A few days ago I mentioned that I was building a word game. As I said, I'm doing this for the joy of it, and don't care that much if it's widely accepted or played. I'm also not saying that I buy into the hipster bullshit about game "purity" and not wanting to monetize it. You bet your ass I'd be happy to give it to someone for a million dollars. But just because it's a leisure project doesn't mean that I don't want it to have some craftsmanship and quality to it. To that end, I invited some friends to check it out, and that has been an education.
What I'm after isn't QA, not in the technical sense. I wanted to validate that there was something fun about the game, that people would actually want to play it. It turns out that all of my assumptions about the original rules to the game were wrong. I mean, the rules just didn't work at all. It was clear after just two people tried it. This turned out to be a good thing, because it immediately sparked conversations about what might be fun, and I started iterating from there. I still don't think it's there yet, but I'm collecting data to see how it goes.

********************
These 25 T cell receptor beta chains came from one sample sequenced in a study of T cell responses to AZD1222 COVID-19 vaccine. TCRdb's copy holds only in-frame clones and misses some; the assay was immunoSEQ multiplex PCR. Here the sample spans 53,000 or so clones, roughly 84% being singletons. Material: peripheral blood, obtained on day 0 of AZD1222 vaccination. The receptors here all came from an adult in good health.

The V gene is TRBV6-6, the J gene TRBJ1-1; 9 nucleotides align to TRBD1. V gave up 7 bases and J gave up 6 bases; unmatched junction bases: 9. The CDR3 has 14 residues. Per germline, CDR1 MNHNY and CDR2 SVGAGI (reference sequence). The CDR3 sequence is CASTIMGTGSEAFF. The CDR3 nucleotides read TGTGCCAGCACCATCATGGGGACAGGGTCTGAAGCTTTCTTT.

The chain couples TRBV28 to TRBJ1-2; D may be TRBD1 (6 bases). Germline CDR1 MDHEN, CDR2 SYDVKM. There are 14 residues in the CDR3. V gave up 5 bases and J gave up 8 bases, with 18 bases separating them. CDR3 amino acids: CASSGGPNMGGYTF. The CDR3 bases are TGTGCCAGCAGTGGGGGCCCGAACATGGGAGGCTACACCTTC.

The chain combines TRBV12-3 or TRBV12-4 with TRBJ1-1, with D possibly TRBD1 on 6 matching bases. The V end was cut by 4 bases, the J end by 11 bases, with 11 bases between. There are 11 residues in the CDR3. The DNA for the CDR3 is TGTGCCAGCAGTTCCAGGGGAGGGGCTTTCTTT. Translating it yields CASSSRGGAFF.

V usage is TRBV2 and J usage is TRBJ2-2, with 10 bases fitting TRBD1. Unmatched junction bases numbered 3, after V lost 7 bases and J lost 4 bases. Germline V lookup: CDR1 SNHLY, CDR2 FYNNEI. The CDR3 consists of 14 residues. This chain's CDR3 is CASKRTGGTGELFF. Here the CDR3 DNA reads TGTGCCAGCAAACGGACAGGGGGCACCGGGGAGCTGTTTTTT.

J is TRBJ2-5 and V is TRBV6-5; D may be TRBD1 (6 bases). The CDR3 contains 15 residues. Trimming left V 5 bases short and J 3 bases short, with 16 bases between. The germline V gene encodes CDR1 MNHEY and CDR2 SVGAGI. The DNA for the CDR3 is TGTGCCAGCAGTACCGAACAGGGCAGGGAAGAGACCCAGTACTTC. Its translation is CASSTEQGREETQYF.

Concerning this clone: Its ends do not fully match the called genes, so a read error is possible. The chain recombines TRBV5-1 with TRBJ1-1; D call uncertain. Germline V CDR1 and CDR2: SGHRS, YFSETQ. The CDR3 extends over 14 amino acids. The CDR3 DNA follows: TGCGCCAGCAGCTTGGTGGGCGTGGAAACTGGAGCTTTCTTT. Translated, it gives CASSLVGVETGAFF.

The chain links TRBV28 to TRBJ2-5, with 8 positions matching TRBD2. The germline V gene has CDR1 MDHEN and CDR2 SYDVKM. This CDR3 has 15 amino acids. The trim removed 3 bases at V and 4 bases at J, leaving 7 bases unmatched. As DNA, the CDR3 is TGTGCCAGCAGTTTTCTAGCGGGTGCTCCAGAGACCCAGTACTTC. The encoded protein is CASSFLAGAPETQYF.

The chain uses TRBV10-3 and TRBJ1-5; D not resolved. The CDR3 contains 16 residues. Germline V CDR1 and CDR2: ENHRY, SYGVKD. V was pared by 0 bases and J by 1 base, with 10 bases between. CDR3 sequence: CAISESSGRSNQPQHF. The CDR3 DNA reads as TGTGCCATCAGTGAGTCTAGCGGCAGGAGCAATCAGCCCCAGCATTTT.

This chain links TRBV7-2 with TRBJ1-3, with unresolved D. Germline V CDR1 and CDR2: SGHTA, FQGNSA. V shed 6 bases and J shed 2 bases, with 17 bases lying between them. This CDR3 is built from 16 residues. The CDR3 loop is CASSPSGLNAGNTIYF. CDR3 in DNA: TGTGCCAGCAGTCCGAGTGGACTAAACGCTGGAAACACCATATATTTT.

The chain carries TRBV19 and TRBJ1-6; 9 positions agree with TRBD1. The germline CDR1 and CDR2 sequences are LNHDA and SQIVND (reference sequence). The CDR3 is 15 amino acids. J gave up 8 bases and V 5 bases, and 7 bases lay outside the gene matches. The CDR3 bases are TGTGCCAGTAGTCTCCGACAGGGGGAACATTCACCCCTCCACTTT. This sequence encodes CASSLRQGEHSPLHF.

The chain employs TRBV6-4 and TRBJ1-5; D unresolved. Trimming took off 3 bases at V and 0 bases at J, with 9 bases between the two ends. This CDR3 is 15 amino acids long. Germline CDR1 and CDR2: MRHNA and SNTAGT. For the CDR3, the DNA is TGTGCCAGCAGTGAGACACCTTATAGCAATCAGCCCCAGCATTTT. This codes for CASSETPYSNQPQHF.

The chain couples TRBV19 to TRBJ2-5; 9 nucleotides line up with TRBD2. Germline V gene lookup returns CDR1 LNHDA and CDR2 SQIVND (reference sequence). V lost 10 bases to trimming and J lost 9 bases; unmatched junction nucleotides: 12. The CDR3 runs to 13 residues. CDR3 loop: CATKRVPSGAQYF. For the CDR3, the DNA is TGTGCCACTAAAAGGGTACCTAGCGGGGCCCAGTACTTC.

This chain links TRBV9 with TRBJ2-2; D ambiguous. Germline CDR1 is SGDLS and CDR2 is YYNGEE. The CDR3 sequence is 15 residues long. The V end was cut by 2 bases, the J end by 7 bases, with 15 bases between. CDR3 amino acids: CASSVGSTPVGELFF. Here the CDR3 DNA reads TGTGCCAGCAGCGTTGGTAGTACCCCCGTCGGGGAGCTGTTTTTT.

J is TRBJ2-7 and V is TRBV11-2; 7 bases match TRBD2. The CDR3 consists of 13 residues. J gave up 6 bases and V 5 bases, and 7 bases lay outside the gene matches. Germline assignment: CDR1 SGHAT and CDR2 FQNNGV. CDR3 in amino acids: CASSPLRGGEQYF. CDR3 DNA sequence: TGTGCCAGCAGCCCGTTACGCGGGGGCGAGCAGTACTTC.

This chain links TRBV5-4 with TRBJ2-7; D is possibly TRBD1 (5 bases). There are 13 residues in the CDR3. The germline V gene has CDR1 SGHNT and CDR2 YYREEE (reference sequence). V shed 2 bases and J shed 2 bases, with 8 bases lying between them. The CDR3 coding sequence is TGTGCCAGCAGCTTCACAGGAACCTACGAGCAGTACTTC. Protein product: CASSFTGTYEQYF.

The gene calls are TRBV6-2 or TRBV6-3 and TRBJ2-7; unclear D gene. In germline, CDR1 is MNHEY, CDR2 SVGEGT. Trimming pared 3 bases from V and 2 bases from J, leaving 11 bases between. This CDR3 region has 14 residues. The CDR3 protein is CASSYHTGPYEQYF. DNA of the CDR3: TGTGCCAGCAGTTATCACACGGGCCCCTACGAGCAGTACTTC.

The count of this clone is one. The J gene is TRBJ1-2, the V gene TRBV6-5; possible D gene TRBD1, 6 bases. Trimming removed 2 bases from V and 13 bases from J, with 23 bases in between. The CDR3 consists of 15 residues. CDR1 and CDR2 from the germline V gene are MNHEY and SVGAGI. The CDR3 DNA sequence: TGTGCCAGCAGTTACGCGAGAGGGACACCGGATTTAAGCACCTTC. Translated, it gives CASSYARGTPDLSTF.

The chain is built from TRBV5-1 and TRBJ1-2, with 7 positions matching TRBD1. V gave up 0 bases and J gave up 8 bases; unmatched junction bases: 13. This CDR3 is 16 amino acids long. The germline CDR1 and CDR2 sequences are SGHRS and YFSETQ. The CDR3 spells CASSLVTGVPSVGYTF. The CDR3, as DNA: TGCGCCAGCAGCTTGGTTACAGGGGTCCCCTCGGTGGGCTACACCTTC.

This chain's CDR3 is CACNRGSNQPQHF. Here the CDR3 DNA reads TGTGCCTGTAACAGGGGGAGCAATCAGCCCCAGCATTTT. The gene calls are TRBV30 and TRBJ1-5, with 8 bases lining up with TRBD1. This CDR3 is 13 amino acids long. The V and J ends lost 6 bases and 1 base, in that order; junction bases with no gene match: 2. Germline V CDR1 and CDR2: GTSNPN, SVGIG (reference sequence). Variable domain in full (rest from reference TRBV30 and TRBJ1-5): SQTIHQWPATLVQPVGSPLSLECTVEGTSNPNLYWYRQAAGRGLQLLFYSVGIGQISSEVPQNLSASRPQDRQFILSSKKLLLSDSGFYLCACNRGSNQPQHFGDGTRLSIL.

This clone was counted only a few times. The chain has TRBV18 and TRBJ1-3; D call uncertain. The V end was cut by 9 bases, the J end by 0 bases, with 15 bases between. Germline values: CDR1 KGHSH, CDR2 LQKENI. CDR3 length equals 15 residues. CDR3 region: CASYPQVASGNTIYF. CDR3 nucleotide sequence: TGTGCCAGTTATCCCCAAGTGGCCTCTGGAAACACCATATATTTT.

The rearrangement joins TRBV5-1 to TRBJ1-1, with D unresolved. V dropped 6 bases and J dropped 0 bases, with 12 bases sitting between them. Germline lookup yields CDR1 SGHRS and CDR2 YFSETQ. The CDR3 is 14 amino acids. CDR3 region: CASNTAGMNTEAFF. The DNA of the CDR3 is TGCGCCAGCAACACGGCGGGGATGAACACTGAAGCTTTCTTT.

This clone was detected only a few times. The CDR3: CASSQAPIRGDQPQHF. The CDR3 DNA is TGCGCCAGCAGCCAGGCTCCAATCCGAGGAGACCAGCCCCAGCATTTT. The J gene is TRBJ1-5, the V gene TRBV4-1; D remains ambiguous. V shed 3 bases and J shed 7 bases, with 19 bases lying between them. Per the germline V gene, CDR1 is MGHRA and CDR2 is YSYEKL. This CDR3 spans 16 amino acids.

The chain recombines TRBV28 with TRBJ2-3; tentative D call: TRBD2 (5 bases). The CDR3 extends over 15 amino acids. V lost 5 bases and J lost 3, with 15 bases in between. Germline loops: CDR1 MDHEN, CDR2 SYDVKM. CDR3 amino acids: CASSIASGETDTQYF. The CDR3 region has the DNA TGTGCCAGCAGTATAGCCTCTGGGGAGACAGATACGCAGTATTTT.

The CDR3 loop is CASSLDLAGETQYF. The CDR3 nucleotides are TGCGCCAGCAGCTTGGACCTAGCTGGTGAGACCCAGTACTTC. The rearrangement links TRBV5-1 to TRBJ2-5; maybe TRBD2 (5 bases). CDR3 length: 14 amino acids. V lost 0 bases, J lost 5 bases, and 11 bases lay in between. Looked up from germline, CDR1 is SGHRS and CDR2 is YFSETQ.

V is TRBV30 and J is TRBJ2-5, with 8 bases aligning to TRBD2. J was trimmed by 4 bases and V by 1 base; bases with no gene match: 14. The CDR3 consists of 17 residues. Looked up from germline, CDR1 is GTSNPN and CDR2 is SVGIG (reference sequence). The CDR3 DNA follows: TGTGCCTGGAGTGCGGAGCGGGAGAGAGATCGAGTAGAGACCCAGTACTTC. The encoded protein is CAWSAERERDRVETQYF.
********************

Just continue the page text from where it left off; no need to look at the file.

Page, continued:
To be sure, there are technical and mechanical things, too. I have to figure out how to accommodate color blindness, because one of my testers can't really see the difference between button colors. We found a case today where a tester expected that there should be a button to do something that's rare, but still valid. Again, my assumptions were wrong. And the average time to complete a game is 50 seconds, which seems too short.
Play testing is a huge topic and it's staggering how much there is about it out there. The fundamentals of it aren't that different between testing a Halo level and a board game, though the latter can involve a lot of research about the feel of the objects in the box. It's all a completely new world to me, and it's super fascinating. The coding part was "easy" by comparison.